This summer, I have been making lots of waffles. There’s something about a freshly cooked waffle that gets my day going on the right foot. I originally started eating these waffles at my in-laws house. Bob’s mom, Patty, always makes us big, delicious breakfasts before work, travel, etc. One summer, I lived at their house while teaching sailing camp, and she made me breakfast every day. Now, I am learning how to make some of her breakfasts, such as these crisp waffles and her oatmeal pancakes!
These waffles can be improved by soaking the flour overnight. More information about soaking flour in water and an acidic liquid medium can be read at: http://lifeonpurposemama.blogspot.com/2011/01/soaking-flour-whys-and-hows.html . This process breaks down the flour and makes the product more digestible and nutritious.
The recipe comes from a Betty Crocker cookbook and you can see it has been used for years!
The night before:
Soak the 2 cups of flour in the 1 1/2 cups of water and 1/4 cup of cultured buttermilk. Simply combine the flour, water, and buttermilk, cover with plastic wrap, and leave it out on the counter overnight. (This replaces the milk in the recipe.)
In the morning, proceed with the recipe:
- Add the dry ingredients to the flour mixture: 4 tsp baking powder and 1/2 tsp salt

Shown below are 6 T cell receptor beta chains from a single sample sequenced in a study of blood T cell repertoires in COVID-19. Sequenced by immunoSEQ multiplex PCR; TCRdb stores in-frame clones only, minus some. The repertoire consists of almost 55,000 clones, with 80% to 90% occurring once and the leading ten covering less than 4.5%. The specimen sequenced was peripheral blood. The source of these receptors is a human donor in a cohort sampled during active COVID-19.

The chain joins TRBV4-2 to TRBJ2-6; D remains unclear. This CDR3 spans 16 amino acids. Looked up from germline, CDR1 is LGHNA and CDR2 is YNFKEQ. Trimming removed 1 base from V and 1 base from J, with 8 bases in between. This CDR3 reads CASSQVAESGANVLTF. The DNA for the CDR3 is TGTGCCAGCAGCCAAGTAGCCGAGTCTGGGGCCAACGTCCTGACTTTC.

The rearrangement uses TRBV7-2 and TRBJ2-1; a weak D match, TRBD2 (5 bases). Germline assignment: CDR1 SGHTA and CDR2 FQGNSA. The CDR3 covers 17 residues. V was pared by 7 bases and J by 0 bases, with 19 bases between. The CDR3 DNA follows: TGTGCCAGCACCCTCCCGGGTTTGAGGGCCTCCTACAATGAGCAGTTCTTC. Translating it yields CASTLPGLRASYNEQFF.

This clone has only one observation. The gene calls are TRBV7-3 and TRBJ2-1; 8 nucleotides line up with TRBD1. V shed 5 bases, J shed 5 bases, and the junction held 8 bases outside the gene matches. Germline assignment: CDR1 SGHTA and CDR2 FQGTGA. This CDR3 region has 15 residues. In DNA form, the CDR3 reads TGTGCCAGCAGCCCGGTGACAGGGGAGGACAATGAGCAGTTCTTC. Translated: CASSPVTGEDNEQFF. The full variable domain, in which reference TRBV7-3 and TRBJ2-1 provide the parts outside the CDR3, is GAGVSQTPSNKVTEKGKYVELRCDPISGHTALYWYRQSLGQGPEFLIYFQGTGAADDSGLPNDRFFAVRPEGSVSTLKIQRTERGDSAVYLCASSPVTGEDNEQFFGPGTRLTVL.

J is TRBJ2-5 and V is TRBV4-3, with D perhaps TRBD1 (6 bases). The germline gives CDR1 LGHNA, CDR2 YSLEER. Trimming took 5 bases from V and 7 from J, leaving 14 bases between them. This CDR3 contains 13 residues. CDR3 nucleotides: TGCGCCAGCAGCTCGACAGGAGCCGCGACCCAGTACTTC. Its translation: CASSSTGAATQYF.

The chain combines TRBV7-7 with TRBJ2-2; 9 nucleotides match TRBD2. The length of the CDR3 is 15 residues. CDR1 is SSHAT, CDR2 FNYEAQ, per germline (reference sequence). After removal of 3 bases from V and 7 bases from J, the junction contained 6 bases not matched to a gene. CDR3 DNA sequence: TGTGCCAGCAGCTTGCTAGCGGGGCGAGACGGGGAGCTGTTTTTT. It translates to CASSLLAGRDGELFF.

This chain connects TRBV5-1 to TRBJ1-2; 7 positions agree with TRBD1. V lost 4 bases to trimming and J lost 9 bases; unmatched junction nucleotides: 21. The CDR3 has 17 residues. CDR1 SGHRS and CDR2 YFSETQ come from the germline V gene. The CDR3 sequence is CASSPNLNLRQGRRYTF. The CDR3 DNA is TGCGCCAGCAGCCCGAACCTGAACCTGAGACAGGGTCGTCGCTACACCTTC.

- Melt 1 stick of unsalted butter in a small saucepan.
- Once melted, allow the butter to cool slightly, then add two beaten eggs and 1 tbsp of sugar. Stir to combine.
- Lastly, add the egg, butter, and sugar to the flour mixture!
- When your waffle iron is heated, pour 1/4 cup- 1/3 cup batter in the center of each square. This recipe yields about 12 Belgian waffles.
- You will need to adjust the waffle iron temperature to your preferred crispiness. I usually cook on 3-4 (Medium) heat for a nice golden brown crisp.
- Maple Syrup with bananas and walnuts
- Whipped cream with frozen sugared strawberries or any fresh fruit
- And… fresh off the iron, these waffles stand alone well!
Don’t have buttermilk at home?
Bob and I do not keep buttermilk readily available at our house. In order to soak in an acidic medium, you can make buttermilk by mixing lemon juice with milk. The conversion is 1 tbsp of lemon juice in one cup of milk. You can make one cup of buttermilk and save the extra, or I often just put 1 tsp of lemon juice in 1/4 cup of milk. Let this sit for 5-10 minutes before adding the water and flour. Here is a link to more buttermilk substitute recipes: http://www.thekitchn.com/how-to-make-a-quick-easy-buttermilk-substitute-cooking-lessons-from-the-kitchn-185757
If you have
extra batter, you can save it in a tupperware container in the fridge and use within 2-3 days. I like to make enough for the day and then make fresh waffles for a few days. If you do not plan to eat waffles as often or do not have the time to heat up the griddle the next day, you can cook up all the waffles and freeze them! They are great re-heated in a toaster oven for about 10 minutes on 350F or until warm and toasty.
Don’t wanna soak your flour?
This recipe for crisp waffles tastes good even if you do not soak over night and use all 2% milk rather than a water/buttermilk combination, but I recommend soaking your flour to see what you think. It tastes great, and it’s healthier!
Have a big crowd?
This recipe can be easily doubled! I made a double batch for a Sunday morning breakfast for 8 people. Waffles were everywhere. We kept the cooked ones warm in the oven while I finished cooking the rest.
Time to heat up your waffle irons! Enjoy!